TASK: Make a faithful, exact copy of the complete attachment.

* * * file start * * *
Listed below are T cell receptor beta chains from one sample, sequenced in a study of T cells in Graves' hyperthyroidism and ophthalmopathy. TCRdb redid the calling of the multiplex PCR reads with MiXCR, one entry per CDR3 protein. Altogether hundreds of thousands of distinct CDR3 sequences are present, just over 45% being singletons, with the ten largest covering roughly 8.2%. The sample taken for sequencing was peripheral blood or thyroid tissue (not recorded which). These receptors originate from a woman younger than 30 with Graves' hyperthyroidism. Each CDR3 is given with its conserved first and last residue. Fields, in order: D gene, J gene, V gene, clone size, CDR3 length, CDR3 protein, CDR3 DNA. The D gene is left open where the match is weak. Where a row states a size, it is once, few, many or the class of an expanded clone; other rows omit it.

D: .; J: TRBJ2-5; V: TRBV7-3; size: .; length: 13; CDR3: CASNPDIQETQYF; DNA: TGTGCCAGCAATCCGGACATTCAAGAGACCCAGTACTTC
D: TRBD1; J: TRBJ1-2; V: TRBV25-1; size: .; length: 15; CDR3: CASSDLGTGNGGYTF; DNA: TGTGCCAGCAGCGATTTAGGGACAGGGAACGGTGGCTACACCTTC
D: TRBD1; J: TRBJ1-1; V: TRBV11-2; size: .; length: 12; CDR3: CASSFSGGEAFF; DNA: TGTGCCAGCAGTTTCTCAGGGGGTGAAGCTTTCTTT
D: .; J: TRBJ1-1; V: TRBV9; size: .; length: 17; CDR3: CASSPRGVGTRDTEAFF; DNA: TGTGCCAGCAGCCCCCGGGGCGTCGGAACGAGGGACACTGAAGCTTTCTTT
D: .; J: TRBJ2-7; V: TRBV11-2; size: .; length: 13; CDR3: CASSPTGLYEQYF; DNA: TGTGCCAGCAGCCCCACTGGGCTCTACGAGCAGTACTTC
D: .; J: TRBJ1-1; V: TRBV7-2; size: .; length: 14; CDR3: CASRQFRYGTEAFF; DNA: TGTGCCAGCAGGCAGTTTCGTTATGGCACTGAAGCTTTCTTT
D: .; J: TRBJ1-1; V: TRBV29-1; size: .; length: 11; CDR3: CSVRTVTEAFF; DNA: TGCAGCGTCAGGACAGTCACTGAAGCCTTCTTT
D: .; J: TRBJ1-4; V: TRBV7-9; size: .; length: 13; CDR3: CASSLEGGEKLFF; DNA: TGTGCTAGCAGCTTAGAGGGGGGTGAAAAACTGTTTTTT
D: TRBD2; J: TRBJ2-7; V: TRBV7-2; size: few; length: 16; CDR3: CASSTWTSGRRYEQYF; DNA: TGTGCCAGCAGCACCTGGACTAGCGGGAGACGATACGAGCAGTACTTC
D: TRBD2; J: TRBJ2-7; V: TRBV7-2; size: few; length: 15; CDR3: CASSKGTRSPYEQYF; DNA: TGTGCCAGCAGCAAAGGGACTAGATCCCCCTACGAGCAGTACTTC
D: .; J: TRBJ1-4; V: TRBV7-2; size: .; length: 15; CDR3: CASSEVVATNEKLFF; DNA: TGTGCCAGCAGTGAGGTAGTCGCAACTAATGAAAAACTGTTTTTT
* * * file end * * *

Listed below are T cell receptor beta chains from one sample, sequenced in a study of T cells in Graves' hyperthyroidism and ophthalmopathy. TCRdb redid the calling of the multiplex PCR reads with MiXCR, one entry per CDR3 protein. Altogether hundreds of thousands of distinct CDR3 sequences are present, just over 45% being singletons, with the ten largest covering roughly 8.2%. The sample taken for sequencing was peripheral blood or thyroid tissue (not recorded which). These receptors originate from a woman younger than 30 with Graves' hyperthyroidism. Each CDR3 is given with its conserved first and last residue. Fields, in order: D gene, J gene, V gene, clone size, CDR3 length, CDR3 protein, CDR3 DNA. The D gene is left open where the match is weak. Where a row states a size, it is once, few, many or the class of an expanded clone; other rows omit it.

D: .; J: TRBJ2-5; V: TRBV7-3; size: .; length: 13; CDR3: CASNPDIQETQYF; DNA: TGTGCCAGCAATCCGGACATTCAAGAGACCCAGTACTTC
D: TRBD1; J: TRBJ1-2; V: TRBV25-1; size: .; length: 15; CDR3: CASSDLGTGNGGYTF; DNA: TGTGCCAGCAGCGATTTAGGGACAGGGAACGGTGGCTACACCTTC
D: TRBD1; J: TRBJ1-1; V: TRBV11-2; size: .; length: 12; CDR3: CASSFSGGEAFF; DNA: TGTGCCAGCAGTTTCTCAGGGGGTGAAGCTTTCTTT
D: .; J: TRBJ1-1; V: TRBV9; size: .; length: 17; CDR3: CASSPRGVGTRDTEAFF; DNA: TGTGCCAGCAGCCCCCGGGGCGTCGGAACGAGGGACACTGAAGCTTTCTTT
D: .; J: TRBJ2-7; V: TRBV11-2; size: .; length: 13; CDR3: CASSPTGLYEQYF; DNA: TGTGCCAGCAGCCCCACTGGGCTCTACGAGCAGTACTTC
D: .; J: TRBJ1-1; V: TRBV7-2; size: .; length: 14; CDR3: CASRQFRYGTEAFF; DNA: TGTGCCAGCAGGCAGTTTCGTTATGGCACTGAAGCTTTCTTT
D: .; J: TRBJ1-1; V: TRBV29-1; size: .; length: 11; CDR3: CSVRTVTEAFF; DNA: TGCAGCGTCAGGACAGTCACTGAAGCCTTCTTT
D: .; J: TRBJ1-4; V: TRBV7-9; size: .; length: 13; CDR3: CASSLEGGEKLFF; DNA: TGTGCTAGCAGCTTAGAGGGGGGTGAAAAACTGTTTTTT
D: TRBD2; J: TRBJ2-7; V: TRBV7-2; size: few; length: 16; CDR3: CASSTWTSGRRYEQYF; DNA: TGTGCCAGCAGCACCTGGACTAGCGGGAGACGATACGAGCAGTACTTC
D: TRBD2; J: TRBJ2-7; V: TRBV7-2; size: few; length: 15; CDR3: CASSKGTRSPYEQYF; DNA: TGTGCCAGCAGCAAAGGGACTAGATCCCCCTACGAGCAGTACTTC
D: .; J: TRBJ1-4; V: TRBV7-2; size: .; length: 15; CDR3: CASSEVVATNEKLFF; DNA: TGTGCCAGCAGTGAGGTAGTCGCAACTAATGAAAAACTGTTTTTT